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  PT-60 (BPT-12, PTC-28)
USN
77' Elco

40 Tons
77' x 19' 11" x 4' 6"
As Built
2 x Twin 50 cal MG in Dewandre turrets
4 x 18" Torpedoes

Gunboat Conversion
2 x Twin 50 cal MG
4 x 50 cal MG
2 x 40mm Bofors

Ship History
Built by Electric Boat Co. (Elco) in Bayonne, NJ. This vessel was planned as Motor Boat Submarine Chaser (PTC-28) but reclassified BPT-12 for Great Britain, but never delivered. Laid down July 30, 1941. Launched October 11, 1941. Reclassified PT-60 in December 1941. Completed February 25, 1942 and delivered to the U. S. Navy and assigned to Squadron 4 (MTBS 4) at MTB Squadrons Training Center, Melville, RI.

Wartime History
On May 7, 1942 assigned to Squadron 2 (MTBS 2) and during the summer of 1942, PT-59, PT-60 and PT-61 under the command of Lt. Commander Henry Farrow departed Melville, RI and motored under their own power bound for the Panama Canal Zone. On July 27, 1942 transfered to Motor Torpedo Boat Squadron 3 (MTBS 3).

On August 29, 1942 the first squadron including PT-38, PT-46, PT-48 and PT-60 were loaded two per vessel aboard USS Lackawanna (AO-40) and USS Tappahannock (AO-43) that departed Balboa bound for the South Pacific. On September 19, 1942 The ships arrived in Nouméa Harbor where all four boats were unloaded and towed by USS Bellatrix (AKA-3) and USS Jamestown (PG-55) to Espiritu Santo wher ethey were then transfered to USS Hovey (DD-208) and USS Southard (DD-207) and towed to a point 300 miles off Tulagi where they proceeded under their own power arriving at dawn on October 12, 1942 to Tulagi PT Boat Base (Sesapi).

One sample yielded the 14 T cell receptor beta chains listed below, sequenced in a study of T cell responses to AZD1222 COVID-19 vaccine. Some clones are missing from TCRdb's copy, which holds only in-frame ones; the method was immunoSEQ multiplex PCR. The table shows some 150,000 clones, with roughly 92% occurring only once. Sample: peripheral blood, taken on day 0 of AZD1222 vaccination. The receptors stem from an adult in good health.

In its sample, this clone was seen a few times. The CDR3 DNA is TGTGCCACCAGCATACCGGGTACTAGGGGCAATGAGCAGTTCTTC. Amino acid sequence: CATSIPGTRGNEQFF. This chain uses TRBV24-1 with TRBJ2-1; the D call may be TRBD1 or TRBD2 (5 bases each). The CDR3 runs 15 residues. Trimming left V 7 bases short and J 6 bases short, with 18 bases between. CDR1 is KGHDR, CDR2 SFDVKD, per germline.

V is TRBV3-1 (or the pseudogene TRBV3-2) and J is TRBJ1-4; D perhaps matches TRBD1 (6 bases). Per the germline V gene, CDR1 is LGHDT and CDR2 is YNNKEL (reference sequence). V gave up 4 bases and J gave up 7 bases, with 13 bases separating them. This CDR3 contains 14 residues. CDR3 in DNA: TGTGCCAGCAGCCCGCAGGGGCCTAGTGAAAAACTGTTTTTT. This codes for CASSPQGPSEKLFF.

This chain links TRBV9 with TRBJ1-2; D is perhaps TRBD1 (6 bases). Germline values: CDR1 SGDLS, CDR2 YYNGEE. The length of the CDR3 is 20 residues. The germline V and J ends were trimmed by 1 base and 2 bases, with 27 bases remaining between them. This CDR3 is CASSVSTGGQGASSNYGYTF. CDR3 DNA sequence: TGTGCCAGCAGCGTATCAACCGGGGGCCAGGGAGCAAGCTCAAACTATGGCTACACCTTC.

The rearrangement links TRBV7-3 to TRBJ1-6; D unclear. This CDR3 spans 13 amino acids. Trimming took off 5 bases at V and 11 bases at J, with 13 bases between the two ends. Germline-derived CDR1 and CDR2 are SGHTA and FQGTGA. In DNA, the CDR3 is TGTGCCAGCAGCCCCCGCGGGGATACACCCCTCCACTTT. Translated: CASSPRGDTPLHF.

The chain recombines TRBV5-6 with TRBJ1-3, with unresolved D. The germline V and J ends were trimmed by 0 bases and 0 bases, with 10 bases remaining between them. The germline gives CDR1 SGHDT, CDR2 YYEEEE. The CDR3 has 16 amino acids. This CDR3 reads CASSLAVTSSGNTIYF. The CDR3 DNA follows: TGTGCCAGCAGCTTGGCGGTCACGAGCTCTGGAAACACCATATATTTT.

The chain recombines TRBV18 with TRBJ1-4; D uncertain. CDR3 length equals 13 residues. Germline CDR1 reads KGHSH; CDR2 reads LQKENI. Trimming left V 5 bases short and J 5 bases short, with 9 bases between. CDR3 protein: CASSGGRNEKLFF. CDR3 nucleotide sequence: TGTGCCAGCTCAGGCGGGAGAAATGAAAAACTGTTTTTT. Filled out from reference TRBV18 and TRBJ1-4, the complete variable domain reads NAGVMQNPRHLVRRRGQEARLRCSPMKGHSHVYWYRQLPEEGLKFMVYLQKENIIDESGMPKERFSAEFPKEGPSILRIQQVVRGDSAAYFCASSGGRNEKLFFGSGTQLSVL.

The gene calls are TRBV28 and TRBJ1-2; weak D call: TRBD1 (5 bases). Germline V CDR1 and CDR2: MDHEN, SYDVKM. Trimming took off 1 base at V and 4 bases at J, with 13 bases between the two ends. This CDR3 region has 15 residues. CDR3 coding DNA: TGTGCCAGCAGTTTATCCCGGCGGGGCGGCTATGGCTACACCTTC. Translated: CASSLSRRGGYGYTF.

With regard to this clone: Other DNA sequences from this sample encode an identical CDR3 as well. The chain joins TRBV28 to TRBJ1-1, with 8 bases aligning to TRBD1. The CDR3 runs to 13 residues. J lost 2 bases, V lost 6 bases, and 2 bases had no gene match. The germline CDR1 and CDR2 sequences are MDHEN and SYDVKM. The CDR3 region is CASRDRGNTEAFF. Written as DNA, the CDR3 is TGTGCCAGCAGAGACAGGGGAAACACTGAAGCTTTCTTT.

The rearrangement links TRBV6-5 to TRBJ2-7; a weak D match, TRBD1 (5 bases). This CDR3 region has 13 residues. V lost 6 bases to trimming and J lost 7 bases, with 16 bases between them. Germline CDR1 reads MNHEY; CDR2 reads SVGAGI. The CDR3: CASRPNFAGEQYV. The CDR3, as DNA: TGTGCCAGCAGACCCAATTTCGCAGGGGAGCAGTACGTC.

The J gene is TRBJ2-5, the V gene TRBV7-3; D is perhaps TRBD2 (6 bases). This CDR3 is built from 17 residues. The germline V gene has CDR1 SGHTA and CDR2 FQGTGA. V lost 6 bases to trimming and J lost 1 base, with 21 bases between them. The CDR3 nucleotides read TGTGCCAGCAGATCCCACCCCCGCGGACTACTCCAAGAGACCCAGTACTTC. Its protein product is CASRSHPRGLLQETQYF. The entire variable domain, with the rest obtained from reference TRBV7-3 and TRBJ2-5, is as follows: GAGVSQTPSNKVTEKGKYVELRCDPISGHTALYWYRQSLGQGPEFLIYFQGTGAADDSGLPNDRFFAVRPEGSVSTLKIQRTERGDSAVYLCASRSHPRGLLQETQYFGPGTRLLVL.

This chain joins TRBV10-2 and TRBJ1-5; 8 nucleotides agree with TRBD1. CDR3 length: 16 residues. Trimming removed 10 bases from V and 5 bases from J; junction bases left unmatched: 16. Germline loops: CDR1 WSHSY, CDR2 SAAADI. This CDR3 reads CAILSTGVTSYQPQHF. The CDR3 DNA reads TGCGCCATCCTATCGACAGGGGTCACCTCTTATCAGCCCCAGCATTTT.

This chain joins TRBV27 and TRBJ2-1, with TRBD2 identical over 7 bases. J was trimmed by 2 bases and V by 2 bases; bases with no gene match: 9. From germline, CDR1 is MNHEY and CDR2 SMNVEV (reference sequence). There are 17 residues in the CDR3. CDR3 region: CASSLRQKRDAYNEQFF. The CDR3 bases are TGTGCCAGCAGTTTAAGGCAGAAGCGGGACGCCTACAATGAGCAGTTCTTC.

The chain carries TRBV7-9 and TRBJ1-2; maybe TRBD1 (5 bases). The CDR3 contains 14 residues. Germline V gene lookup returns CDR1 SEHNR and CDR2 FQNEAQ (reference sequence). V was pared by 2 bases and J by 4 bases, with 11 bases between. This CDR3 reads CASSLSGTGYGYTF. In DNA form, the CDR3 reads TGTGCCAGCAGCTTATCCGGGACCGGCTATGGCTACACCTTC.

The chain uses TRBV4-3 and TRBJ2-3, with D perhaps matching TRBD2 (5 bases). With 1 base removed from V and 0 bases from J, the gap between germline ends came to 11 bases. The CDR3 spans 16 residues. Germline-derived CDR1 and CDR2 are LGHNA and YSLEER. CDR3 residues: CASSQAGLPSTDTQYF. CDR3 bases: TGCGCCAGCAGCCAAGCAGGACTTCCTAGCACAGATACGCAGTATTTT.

On October 14, 1942 around 2:00am departed Tulagi under the command of Lt(jg) John M. Searles with Lt. Commander Montgomery aboard to attack Japanese warships in Iron Bottom Sound shelling Henderson Field on Guadalcanal along with PT-48, PT-38 and PT-46. Proceeding towards the gunfire, PT-60 attempted an attack on one of the warships shelling until a searchlight from a destroyer illuminated PT-60 and another destroyer opened fire. Holding course, PT-60 released both torpedoes then turned hard to port and retreated at high speed as two explosions were noted. Slowing and stopping their smoke screen, PT-60 was again spotted by a destroyer's searchlight and targeted, with the first shell landing only 20' astern and lifting the boat out of the water. Immediately, PT-60 opened the throttle, made smoke and and zig-zaged to escape while the crew attempted to shootout the searchlight and releasing two depth charges as they fled. Afterwards, PT-60 was idling close to the beach near Sandfly Passage and ran aground. After daylight, PT-60 was towed off the reef but sustained damage. This was the first PT-Boat combat in the Solomons. The confused combat resulted in the boats claiming an enemy cruiser damaged and a probable (both claims were unconfirmed).

While under repair at Tulagi PT Boat Base for weeks, Lt(jg) John M. "Jack" Searles and his crew shared PT-59, patrolling on alternate nights.

During 1943, converted into a gunboat armed with two 40mm anti-aircraft guns plus additional .30 and .50-caliber machine guns behind shields and the torpedoes removed.

Ultimate fate unknown. Officially, on April 21, 1944 struck from the Navy Register.

References
At Close Quarters PT Boats in the United States Navy pages 59, 82, 85-86, 452, 454, 485, 561 index
Navy Source PT-60

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Last Updated
January 10, 2018

 

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